Budapest

Budapest by CC user 84554176@N00 on FlickrIntroduction With Western and Northern Europe becoming unbearably expensive for many travelers over the past few decades, they have been looking eastward for more affordable replacement for the cities in which they used to hang out. Hidden behind the Iron Curtain since the Second World War, the many architectural treasures of Budapest became accessible for many wanderers in the past 25 years. While visits have gone up significantly since then, its charm compared to more crowded locales to the west remains largely intact. From elaborate castles to hipster drinking havens, Budapest will cast its spell on you when you arrive, making escape a difficult task when the time comes to carry on to the next destination down the line… Buda Castle by CC user thanate_tan on Flickr

Cultural Experiences

In a city full of historical attractions, it can be difficult to know where to begin your tour, but we recommend knocking Buda Castle off your list first, as this massive complex had been the centre of the Hungarian monarchy since its completion in the 13th century.

Though it foundered for a time during the days of the Ottomans as a horse stable and soldier’s barracks, Buda Castle served as a home for Hungarian royals up until 1918, when the Habsburg dynasty was deposed in a revolution that did away with the monarchy.

While the facade of this Medieval and Baroque style castle is impressive enough, those that love to walk amidst opulence will want to take a few hours to walk around inside its gilded, art-lined halls, through its statue-heavy courtyards, and into its atmospheric underground labyrinth. Those that do so will have an afternoon they won’t soon forget!

Government structures don’t usually attract more than a passing glance from most people, save for those interested in international political history.

However, the Hungarian Parliament Building is an exceptionally beautiful sight to behold, and its interior contains items of interest that warrant a visit from most travelers.

Just over one hundred years old, this Gothic Revival hall of government is not only the place where Hungarian leaders meet to chart the course of the country, but it is also where the crown of the former king of Hungary is kept.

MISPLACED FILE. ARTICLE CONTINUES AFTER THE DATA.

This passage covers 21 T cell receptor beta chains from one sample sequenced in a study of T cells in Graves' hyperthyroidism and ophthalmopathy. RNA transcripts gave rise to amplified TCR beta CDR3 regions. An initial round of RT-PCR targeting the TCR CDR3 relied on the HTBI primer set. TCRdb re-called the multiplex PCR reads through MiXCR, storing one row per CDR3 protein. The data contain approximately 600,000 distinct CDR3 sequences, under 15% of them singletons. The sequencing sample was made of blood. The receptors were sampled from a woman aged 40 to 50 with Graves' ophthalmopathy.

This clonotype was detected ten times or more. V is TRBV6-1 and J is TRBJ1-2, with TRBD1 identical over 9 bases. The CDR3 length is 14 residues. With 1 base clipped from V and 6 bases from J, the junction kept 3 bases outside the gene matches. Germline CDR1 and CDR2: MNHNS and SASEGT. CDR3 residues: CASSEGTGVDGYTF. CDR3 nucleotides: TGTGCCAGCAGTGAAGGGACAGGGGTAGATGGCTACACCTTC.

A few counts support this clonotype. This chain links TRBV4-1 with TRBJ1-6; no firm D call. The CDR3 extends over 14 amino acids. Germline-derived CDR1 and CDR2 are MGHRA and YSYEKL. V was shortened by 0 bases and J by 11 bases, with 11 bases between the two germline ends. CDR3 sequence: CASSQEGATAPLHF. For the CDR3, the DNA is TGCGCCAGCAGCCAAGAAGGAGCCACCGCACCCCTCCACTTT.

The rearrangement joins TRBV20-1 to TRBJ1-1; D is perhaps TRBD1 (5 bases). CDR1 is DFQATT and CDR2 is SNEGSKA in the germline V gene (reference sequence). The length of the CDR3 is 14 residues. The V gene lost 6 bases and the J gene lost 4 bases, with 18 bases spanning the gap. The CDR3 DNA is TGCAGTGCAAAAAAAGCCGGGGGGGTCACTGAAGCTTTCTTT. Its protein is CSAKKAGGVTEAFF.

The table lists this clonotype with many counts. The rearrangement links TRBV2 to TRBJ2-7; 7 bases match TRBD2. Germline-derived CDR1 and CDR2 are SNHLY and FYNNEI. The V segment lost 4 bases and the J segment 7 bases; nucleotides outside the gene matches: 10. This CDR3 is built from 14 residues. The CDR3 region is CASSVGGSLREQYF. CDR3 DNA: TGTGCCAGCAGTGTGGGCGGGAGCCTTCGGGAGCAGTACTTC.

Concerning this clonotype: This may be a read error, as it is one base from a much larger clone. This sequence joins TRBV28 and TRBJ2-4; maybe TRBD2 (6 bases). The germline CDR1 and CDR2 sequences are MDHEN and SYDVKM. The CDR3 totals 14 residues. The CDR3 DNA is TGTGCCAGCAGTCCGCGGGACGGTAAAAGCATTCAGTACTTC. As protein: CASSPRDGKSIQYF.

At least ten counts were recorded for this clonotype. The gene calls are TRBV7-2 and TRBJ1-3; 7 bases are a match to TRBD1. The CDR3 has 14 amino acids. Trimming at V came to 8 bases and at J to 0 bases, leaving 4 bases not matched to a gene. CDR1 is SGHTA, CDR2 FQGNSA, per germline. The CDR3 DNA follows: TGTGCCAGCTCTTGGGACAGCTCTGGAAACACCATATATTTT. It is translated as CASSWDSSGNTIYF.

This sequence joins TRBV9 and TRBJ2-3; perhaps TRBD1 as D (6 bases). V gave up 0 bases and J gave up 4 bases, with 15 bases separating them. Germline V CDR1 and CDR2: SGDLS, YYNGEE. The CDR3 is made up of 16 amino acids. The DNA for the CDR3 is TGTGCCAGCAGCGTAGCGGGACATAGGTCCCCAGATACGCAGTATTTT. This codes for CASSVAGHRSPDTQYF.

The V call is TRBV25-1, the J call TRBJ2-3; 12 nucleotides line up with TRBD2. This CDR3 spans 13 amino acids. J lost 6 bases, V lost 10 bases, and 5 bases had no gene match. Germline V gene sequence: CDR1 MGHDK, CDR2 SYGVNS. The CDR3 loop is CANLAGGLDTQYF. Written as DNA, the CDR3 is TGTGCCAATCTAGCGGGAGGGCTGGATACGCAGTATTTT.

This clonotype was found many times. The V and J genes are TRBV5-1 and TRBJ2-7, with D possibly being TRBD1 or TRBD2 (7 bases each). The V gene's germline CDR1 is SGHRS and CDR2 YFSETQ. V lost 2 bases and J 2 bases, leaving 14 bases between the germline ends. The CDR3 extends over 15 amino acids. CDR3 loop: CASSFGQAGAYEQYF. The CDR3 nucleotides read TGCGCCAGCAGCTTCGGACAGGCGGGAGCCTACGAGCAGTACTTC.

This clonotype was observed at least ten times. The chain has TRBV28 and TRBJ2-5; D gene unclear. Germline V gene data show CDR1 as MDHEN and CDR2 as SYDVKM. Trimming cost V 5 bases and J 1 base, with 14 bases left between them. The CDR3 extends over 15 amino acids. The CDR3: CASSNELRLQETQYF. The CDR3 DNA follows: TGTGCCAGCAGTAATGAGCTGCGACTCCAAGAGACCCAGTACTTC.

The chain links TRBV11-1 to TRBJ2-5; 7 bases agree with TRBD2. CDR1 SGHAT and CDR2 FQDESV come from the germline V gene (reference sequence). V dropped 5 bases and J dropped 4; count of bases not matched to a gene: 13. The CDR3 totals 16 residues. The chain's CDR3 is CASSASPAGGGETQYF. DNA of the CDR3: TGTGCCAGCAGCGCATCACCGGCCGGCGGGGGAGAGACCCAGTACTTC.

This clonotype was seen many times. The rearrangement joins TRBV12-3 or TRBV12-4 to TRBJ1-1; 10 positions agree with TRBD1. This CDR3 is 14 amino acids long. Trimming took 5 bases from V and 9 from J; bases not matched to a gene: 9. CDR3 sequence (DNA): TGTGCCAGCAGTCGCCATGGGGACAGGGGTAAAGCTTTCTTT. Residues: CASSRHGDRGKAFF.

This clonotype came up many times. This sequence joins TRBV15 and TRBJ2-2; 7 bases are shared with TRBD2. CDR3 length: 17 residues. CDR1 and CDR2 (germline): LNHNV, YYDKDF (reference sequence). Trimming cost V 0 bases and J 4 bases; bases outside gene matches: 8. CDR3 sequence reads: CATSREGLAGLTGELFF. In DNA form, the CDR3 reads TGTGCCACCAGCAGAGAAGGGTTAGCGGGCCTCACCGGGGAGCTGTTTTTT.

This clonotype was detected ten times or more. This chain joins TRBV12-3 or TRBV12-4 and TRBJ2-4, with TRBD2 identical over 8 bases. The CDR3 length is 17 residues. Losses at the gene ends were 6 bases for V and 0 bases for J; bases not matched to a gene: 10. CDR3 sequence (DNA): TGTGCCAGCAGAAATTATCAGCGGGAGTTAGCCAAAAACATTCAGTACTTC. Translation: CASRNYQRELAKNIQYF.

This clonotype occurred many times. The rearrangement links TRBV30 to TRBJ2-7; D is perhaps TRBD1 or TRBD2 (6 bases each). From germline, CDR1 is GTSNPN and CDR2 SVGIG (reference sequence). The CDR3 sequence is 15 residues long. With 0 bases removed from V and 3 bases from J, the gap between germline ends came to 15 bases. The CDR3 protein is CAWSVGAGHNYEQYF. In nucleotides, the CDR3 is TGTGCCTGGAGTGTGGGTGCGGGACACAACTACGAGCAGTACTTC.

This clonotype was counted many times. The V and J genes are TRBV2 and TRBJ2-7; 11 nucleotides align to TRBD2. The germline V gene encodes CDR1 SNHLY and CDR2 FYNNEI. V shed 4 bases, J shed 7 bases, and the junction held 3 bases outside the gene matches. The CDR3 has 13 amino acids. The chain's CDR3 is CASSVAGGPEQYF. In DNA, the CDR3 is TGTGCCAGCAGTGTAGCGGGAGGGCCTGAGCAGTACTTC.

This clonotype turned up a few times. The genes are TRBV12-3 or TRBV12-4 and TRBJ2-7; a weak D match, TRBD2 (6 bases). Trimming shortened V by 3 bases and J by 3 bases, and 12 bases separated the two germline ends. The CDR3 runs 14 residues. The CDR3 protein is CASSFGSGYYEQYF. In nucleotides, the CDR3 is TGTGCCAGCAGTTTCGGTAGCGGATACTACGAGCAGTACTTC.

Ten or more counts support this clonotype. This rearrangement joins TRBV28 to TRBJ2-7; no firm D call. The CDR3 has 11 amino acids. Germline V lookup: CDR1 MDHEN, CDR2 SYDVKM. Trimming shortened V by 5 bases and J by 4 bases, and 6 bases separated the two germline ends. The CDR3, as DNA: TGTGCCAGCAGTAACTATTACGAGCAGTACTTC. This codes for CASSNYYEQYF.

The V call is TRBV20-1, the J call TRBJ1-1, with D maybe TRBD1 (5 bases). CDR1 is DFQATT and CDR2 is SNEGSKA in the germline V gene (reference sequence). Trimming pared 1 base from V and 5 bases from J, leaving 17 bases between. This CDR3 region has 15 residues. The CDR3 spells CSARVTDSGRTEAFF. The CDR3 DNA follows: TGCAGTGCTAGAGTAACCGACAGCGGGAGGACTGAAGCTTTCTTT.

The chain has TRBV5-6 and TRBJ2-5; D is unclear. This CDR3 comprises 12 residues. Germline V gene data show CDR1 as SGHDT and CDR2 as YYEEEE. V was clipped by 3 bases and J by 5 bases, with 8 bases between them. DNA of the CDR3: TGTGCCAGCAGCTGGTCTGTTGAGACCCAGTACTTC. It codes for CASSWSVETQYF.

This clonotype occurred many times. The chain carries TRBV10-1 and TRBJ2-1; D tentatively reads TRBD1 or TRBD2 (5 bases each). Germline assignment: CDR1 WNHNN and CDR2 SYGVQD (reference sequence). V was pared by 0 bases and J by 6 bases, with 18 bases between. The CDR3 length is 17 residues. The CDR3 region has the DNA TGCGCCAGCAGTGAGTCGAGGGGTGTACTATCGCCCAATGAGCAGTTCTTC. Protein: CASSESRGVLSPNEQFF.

Between this, and the 40 kilograms of gold that went into creating the gilded trim on the walls, you’ll be dazzled by what you see during your visit.

A more sombre and introspective point of interest can be found along Budapest’s waterfront. The Shoes on the Danube Bank memorial was built so that the massacre of Jews by fascist militia during the Second World War would be remembered for generations to come.

Installed in 2005, these remarkably life-size iron replicas of 1940’s era shoes represent the fact that Arrow Cross assailants ordered their victims to remove their shoes before they were shot, after which they fell into the Danube.

While it isn’t the happiest place to visit, memorials like this bring home the horrors of war and the dangers of the conditions that precipitate its outbreak.

Széchényi Spa by CC user chrissy575 on FlickrOther Attractions If you are a fan of soaking in hot water until the tips of your fingers begin to resemble prunes, then a visit to one of Budapest world famous public baths is a must during your time here. If you have only time to drop by one, make the best use of your time by patronizing the Széchenyi thermal bath. Containing a number of minerals (sulphate, magnesium, calcium, etc) with purported curative properties, this facility is a popular place for those with joint pain to seek out a bit of healing magic. Others take the opportunity to get in a game of chess with those that are up to the challenge while they soak, and still others use the abundant water massage jets to unknot the tension in their weary bodies. Be sure to come after dark during winter for an atmospheric experience you won’t soon forget! Seeking a killer panoramic photo that takes in a great deal of Budapest’s most scenic structures? Snapping pics from the Fisherman’s Bastion will yield the best results, as its elevated position across from the Hungarian Parliament and the historic buildings that surround it will produce innumerable shots of exceptional quality. The Fisherman’s Bastion itself is a photogenic structure, as it was once a fortification from which the fisherman’s guild helped defend medieval era Budapest from external threats. After all this exploration, you might be craving a drink somewhere special. Budapest delivers in this department as well, as its ruin pubs have long been popular with nightlife enthusiasts. About ten years ago, a creative entrepreneur took one of many abandoned buildings in the city and transformed it to a pub with second hand furnishings and local art works. The hipsters followed, and then the tourists started to show up after them. Budapest’s gritty side has a charm all its own, so be sure to have a pint in one of these creative drinking dens before moving on in your travels.